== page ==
The increasing decriminalization of marijuana may have the effect of reducing the prison population, if only as an unintended consequence. Reflective of changing attitudes, medical marijuana use is legal in twenty three states as well as Washington, D.C. The legalization of marijuana for recreational use in two states may prove to be the harbinger of things to come. While “hard” drug use will probably remain under close legal scrutiny for the foreseeable future, taking marijuana out of the legal equation would most likely have a positive effect on the reduction of law enforcement resources dedicated to the problem.
Many ideas and arguments have been advanced for the decriminalization of not just marijuana but so-called hard drugs. Some arguments have a common sense feeling to them, in light of our country’s experience with the prohibition of alcohol.
Most drug use is rooted in social and economic factors. Drug prohibition laws don’t address the factors that lead people to use drugs. Most illegal and legal drug use is recreational. Poverty and despair are at the root of most problematic drug use and it is only by addressing these underlying causes that we can hope to significantly decrease the number of problematic users.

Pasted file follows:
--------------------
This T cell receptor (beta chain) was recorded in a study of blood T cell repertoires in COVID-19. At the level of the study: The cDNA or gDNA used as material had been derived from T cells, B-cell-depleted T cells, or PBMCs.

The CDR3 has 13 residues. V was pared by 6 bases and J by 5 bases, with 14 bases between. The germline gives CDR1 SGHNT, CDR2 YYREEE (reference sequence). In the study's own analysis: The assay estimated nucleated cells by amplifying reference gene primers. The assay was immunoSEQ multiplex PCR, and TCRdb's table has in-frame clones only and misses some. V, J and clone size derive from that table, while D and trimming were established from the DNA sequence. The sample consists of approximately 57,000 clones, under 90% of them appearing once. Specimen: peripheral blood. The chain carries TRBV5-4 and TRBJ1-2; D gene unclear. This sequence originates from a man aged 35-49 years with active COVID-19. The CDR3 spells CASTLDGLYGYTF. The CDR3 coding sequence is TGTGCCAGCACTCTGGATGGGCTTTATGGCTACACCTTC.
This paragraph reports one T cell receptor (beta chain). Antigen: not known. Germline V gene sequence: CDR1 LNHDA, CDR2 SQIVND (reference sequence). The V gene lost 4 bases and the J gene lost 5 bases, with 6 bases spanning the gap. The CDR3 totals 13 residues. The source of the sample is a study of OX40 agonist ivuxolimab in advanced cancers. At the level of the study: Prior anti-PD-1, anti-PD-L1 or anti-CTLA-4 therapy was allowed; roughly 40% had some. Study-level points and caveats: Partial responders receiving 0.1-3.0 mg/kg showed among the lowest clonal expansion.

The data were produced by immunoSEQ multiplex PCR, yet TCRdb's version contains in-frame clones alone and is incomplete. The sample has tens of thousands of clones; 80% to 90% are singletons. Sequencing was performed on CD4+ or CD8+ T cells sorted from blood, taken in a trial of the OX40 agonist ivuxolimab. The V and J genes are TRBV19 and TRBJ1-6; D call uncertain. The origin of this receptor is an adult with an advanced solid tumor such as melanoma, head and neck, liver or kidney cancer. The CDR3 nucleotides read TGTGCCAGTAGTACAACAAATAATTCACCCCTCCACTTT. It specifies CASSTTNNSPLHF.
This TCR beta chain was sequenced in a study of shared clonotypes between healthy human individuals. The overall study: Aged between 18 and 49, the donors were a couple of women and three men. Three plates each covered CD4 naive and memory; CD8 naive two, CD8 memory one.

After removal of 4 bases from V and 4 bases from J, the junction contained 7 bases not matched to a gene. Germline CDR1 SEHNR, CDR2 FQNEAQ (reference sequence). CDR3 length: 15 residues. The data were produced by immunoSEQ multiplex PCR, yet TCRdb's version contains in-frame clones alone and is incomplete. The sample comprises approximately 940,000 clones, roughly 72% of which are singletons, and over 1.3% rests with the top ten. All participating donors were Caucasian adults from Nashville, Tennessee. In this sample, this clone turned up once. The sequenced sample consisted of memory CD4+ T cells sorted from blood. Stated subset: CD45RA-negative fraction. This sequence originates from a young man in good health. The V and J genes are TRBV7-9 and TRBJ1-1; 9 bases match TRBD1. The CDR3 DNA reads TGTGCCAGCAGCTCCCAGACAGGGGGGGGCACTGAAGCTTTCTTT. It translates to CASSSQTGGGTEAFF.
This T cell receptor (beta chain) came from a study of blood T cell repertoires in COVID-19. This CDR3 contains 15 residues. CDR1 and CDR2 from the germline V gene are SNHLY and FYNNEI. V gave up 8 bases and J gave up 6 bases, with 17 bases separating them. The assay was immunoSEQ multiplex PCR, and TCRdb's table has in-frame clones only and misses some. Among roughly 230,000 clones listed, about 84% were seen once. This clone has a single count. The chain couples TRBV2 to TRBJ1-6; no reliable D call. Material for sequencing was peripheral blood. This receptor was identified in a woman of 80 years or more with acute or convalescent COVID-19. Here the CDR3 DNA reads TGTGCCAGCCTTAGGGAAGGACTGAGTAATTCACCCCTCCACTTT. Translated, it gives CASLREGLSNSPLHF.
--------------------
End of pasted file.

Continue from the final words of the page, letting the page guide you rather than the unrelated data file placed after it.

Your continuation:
Mexico is in a deep state of crisis, in large part due to the demand for drugs in the U.S. The market for drugs in the U.S. is demand-driven and millions of people demand illegal drugs. Making the production, supply, and use of some drugs illegal creates a huge market into which violent crime cartels are all too eager to exploit.
Given the political climate in America today, it appears unlikely that decriminalization would be even considered. In-prison treatment has some chance of impacting the recidivism rate and thereby reducing the prison overcrowding problem, but given the lack of funding, it seems not much will be accomplished. It is unfortunate, but most likely, that there will be a continuation of the piecemeal, stop gap approach currently used. Perhaps the civil unrest currently in vogue in our country will lead to some genuine reforms.